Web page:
June 17 – Flood fighting and dragonfly pictures

More flood news.
Tuesday I was all day in the Emergency Operations Center working the radio again.  One of my major accomplishments was obtaining some big truckloads of straw.  Otherwise, it’s facilitating communication between others and metaphorically putting out fires.  Stacey came in after work to answer phones.  We both left at midnight or so. 

Wednesday morning we woke to some great news.  The levy across the river had broken, flooding the tiny town of Meyer and a lot of farmland.  While that’s a shame, it takes pressure off of our levy.  Other levees have breached both upstream and downstream of our location, which helps us a lot.  The river dropped a foot or so over the morning.  We have made the national news on multiple outlets.  Our state reps have been around a lot, and the Governor visited today, coming in on a helicopter.  I called for medical help for a few volunteers.  We finished all sandbagging operations in the evening and sent almost everyone home.  Only the National Guard remained to patrol the levee and keep the riff-raff off of it. 

Here’s a neat shot of the firefighter gear stored temporarily in a hallway at Culver.  That’s Stacey’s Chaplain helmet in the foreground.  I think Culver’s PR person took this photo.

Thursday morning Al Roker was in Quincy and the mayor was on the Today Show being interviewed by Matt Lauer.  The Daily Show even had a fake interview from Quincy.  I reported to the EOC for radio duty again.  The river had fallen precipitously during the night.  This was good news, except that it raised alarming questions about why it had done so, as there had been no known levee breaks at the time.  The crest prediction had been lowered and delayed.  There wasn’t much to do with the radio or phones so I got some other work done on my computer.  I translated an abstract into Spanish and got my friend Carmen to proof it.  Stacey relieved me at 4.  I went home and took some pictures in the back yard.  Good thing–we had a nice thundershower afterward.  I took a nap, ate some leftover tacos, and played with my kayak accessories.  I installed an anchor trolley, but I don’t think it’s in its final form.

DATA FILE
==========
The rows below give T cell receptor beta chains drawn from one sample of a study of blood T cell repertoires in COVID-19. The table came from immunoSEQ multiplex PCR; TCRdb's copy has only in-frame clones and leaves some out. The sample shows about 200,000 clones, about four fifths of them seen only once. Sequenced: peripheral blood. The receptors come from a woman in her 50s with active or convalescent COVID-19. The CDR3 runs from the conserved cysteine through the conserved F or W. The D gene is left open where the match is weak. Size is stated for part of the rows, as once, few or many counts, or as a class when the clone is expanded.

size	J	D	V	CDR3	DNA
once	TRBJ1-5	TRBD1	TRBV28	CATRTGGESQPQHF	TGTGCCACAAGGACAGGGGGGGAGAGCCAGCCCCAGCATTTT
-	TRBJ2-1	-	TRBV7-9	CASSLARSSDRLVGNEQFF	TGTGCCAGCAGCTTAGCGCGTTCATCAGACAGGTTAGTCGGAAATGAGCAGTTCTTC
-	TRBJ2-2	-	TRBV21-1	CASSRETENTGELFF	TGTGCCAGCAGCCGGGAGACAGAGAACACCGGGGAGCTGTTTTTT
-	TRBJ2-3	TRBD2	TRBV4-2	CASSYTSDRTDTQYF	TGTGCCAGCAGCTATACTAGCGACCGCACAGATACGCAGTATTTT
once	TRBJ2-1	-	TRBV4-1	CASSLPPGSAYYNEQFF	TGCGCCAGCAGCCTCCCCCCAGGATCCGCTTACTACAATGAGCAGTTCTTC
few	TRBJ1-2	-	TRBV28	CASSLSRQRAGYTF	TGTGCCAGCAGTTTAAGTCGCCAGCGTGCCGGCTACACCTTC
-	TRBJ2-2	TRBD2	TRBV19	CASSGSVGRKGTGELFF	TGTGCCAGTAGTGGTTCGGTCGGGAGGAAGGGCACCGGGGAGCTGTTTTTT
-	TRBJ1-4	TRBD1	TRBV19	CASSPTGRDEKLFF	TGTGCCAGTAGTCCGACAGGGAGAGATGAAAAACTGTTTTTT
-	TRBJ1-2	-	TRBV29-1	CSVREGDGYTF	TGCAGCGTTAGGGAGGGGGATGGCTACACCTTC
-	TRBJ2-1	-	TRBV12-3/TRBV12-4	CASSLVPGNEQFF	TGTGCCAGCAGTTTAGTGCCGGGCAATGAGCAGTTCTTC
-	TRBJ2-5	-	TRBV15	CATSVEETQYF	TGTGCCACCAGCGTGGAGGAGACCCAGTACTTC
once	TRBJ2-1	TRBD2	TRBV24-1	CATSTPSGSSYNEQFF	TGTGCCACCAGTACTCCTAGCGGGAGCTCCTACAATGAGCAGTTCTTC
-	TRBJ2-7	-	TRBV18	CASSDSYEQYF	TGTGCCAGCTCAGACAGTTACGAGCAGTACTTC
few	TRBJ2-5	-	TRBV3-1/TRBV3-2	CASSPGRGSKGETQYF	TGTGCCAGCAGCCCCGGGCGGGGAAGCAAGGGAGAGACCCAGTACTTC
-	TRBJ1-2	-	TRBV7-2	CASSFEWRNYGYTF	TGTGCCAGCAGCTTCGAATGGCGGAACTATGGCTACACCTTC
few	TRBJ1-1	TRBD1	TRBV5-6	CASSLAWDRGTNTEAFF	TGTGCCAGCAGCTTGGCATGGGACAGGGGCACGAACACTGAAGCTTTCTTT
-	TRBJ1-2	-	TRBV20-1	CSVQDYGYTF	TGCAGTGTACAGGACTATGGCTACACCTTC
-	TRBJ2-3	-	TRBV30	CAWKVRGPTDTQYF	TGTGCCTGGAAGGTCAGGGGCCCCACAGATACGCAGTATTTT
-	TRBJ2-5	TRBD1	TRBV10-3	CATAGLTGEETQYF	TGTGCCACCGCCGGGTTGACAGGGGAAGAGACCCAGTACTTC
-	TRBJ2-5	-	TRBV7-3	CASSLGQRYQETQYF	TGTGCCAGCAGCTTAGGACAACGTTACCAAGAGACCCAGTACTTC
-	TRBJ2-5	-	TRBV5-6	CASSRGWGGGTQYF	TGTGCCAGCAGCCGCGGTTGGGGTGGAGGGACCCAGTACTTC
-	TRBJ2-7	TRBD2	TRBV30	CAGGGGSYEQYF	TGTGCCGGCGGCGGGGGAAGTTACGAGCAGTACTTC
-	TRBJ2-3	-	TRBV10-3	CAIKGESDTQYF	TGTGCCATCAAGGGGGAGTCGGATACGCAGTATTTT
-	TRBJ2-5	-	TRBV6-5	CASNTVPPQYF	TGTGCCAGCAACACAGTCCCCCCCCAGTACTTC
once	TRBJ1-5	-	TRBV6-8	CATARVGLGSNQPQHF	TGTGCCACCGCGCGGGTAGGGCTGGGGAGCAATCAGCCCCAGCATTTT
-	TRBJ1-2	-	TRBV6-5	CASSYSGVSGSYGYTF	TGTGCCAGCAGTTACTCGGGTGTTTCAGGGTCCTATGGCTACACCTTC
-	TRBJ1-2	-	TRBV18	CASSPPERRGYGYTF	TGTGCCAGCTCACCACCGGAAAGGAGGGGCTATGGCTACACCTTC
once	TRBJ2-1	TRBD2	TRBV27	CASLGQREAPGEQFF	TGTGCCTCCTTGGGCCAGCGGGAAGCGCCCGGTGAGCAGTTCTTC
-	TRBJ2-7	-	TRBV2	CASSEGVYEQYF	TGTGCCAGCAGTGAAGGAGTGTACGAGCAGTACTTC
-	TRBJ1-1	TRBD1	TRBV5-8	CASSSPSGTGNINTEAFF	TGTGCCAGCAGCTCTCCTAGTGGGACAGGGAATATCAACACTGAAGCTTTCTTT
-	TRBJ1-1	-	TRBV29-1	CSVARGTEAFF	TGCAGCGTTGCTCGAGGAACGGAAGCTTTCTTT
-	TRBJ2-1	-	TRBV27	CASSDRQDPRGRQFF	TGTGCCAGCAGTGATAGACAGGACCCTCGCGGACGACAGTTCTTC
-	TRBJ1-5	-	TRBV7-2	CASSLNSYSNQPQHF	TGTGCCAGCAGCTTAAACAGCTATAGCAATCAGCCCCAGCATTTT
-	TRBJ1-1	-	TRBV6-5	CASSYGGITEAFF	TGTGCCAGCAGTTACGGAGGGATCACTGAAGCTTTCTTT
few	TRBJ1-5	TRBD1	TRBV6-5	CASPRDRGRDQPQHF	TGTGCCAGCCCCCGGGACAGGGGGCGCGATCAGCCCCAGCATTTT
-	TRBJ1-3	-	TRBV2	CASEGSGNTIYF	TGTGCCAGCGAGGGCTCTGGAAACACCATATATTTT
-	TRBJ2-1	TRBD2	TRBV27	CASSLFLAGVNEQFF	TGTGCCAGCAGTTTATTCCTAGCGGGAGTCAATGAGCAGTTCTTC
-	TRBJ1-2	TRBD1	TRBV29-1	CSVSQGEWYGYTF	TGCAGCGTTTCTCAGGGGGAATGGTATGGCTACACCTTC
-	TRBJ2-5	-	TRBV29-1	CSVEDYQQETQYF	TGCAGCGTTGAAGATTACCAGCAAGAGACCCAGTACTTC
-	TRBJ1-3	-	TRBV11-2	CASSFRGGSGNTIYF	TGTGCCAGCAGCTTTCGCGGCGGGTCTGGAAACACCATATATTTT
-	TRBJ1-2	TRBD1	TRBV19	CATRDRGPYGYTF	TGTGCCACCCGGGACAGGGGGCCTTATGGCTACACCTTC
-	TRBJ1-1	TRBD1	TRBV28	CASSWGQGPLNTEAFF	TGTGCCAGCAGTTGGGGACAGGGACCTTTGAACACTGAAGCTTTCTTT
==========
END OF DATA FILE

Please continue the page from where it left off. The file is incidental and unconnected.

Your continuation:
Yet another grey hairstreak.                                        Flies getting acquainted.

This moth looks like a lace doily.

I paid dearly for these photos, as Friday I broke out in chigger bites everywhere that elastic meets skin.  I went to my office for the first time in nearly a month.  I had volunteered to work a RAP, to register new students.  It was a fairly typical event, and I had no problem children.  I went to the pet store for mice and crickets to feed my children who have gone without for quite some time.  On my way out of town I stopped at the park on the bluff that overlooks the river.  It was an impressive sight. 

Flooded riverfront in Quincy, looking toward Quinsippi Island.

While we were in California I dug an old polaroid out of my Dad’s basement.  I think it’s my first pheasant, probably dating from 1978 or ’79.  What interests me more is the rare image of my ’71 Camaro in the background.  I still have that brown down vest you can see peeking out of my collar.  I wish I had the car instead.

Saturday I went out to Lowell’s.  He had had his own flood out there, and the evidence was all around.  It had rained so much that the lake came up several feet.  We fished a couple rounds of the lake.  I had some difficulty figuring out which lure was best, until they started hitting the blue and white spinner.  We loaded my truck with firewood and had lunch in town.  We went around the lake a couple more times, but my lucky spinner broke.  I found a similar one and modified it until it was nearly identical.  Lowell caught several bluegills, some bass and a crappie.  I caught about 17 bass, and we kept a dozen to fillet.  But first we went up to the catfish pond for a last cast.  On about my third cast a big fish hit.  After catching foot-long largemouths all day, this hawg was quite a treat.

It looked about 3.5 lb, but the scale said 2 lb 1 oz.                                   Cottonball clouds made a nice landscape of the lake.

Dragonflies were everywhere on this day, and I took advantage.  Here are just a few highlights.

The Jade Clubtail, a new addition to the virtual collection.                       Spangled skimmer–with a bite out of one wing.

Eastern Pondhawk.                                                              Eastern Amberwing.

Sunday I unloaded the firewood from the truck.  I need just a little more to complete the racks that will get us through next winter.  Unfortunately, the brush dump is currently under water.  A lot of water.  It’s on the wrong side of the levee.  I changed the oil on the Tracker, and recaulked the bathtub. 

Savannah has been lifeguarding a lot.  One of her friends asked what she used to get such a dark tan.  She should have said, “DNA.”  Instead, she said, “I’m half Portuguese.”  She worked really hard filling sand bags, and was a little disappointed when it was over.